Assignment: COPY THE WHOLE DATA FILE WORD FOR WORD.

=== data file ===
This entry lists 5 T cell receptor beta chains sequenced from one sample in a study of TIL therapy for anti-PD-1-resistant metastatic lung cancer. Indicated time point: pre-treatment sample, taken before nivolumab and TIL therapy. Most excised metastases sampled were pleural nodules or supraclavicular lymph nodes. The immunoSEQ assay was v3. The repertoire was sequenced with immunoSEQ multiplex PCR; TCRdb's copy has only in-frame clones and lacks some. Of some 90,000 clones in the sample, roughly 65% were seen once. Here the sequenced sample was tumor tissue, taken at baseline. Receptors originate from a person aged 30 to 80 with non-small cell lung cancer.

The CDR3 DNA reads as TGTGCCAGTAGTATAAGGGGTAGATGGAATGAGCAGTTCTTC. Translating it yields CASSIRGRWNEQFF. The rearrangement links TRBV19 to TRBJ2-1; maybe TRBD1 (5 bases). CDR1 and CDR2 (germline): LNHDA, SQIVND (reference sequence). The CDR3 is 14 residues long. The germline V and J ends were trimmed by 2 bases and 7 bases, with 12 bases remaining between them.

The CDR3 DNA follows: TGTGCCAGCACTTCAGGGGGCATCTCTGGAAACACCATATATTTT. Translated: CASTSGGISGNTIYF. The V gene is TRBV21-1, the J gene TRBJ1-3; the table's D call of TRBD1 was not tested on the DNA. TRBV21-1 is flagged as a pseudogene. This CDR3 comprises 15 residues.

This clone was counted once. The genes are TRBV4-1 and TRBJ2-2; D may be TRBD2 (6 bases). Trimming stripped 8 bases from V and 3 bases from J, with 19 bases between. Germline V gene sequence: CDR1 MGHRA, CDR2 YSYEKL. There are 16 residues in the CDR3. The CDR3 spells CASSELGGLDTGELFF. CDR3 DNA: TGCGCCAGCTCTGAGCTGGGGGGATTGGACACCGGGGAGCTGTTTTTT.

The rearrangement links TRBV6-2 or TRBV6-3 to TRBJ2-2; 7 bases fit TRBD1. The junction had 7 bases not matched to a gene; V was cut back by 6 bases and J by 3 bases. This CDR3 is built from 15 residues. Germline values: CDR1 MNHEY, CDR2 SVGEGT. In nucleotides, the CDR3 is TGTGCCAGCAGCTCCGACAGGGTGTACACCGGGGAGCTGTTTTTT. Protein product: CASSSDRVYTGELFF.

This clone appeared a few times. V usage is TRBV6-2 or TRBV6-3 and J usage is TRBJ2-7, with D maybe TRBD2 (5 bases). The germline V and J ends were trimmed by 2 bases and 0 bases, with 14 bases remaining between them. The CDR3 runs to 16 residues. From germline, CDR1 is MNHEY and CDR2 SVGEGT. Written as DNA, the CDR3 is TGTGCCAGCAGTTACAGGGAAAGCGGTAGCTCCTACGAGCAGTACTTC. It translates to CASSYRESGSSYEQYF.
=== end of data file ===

This entry lists 5 T cell receptor beta chains sequenced from one sample in a study of TIL therapy for anti-PD-1-resistant metastatic lung cancer. Indicated time point: pre-treatment sample, taken before nivolumab and TIL therapy. Most excised metastases sampled were pleural nodules or supraclavicular lymph nodes. The immunoSEQ assay was v3. The repertoire was sequenced with immunoSEQ multiplex PCR; TCRdb's copy has only in-frame clones and lacks some. Of some 90,000 clones in the sample, roughly 65% were seen once. Here the sequenced sample was tumor tissue, taken at baseline. Receptors originate from a person aged 30 to 80 with non-small cell lung cancer.

The CDR3 DNA reads as TGTGCCAGTAGTATAAGGGGTAGATGGAATGAGCAGTTCTTC. Translating it yields CASSIRGRWNEQFF. The rearrangement links TRBV19 to TRBJ2-1; maybe TRBD1 (5 bases). CDR1 and CDR2 (germline): LNHDA, SQIVND (reference sequence). The CDR3 is 14 residues long. The germline V and J ends were trimmed by 2 bases and 7 bases, with 12 bases remaining between them.

The CDR3 DNA follows: TGTGCCAGCACTTCAGGGGGCATCTCTGGAAACACCATATATTTT. Translated: CASTSGGISGNTIYF. The V gene is TRBV21-1, the J gene TRBJ1-3; the table's D call of TRBD1 was not tested on the DNA. TRBV21-1 is flagged as a pseudogene. This CDR3 comprises 15 residues.

This clone was counted once. The genes are TRBV4-1 and TRBJ2-2; D may be TRBD2 (6 bases). Trimming stripped 8 bases from V and 3 bases from J, with 19 bases between. Germline V gene sequence: CDR1 MGHRA, CDR2 YSYEKL. There are 16 residues in the CDR3. The CDR3 spells CASSELGGLDTGELFF. CDR3 DNA: TGCGCCAGCTCTGAGCTGGGGGGATTGGACACCGGGGAGCTGTTTTTT.

The rearrangement links TRBV6-2 or TRBV6-3 to TRBJ2-2; 7 bases fit TRBD1. The junction had 7 bases not matched to a gene; V was cut back by 6 bases and J by 3 bases. This CDR3 is built from 15 residues. Germline values: CDR1 MNHEY, CDR2 SVGEGT. In nucleotides, the CDR3 is TGTGCCAGCAGCTCCGACAGGGTGTACACCGGGGAGCTGTTTTTT. Protein product: CASSSDRVYTGELFF.

This clone appeared a few times. V usage is TRBV6-2 or TRBV6-3 and J usage is TRBJ2-7, with D maybe TRBD2 (5 bases). The germline V and J ends were trimmed by 2 bases and 0 bases, with 14 bases remaining between them. The CDR3 runs to 16 residues. From germline, CDR1 is MNHEY and CDR2 SVGEGT. Written as DNA, the CDR3 is TGTGCCAGCAGTTACAGGGAAAGCGGTAGCTCCTACGAGCAGTACTTC. It translates to CASSYRESGSSYEQYF.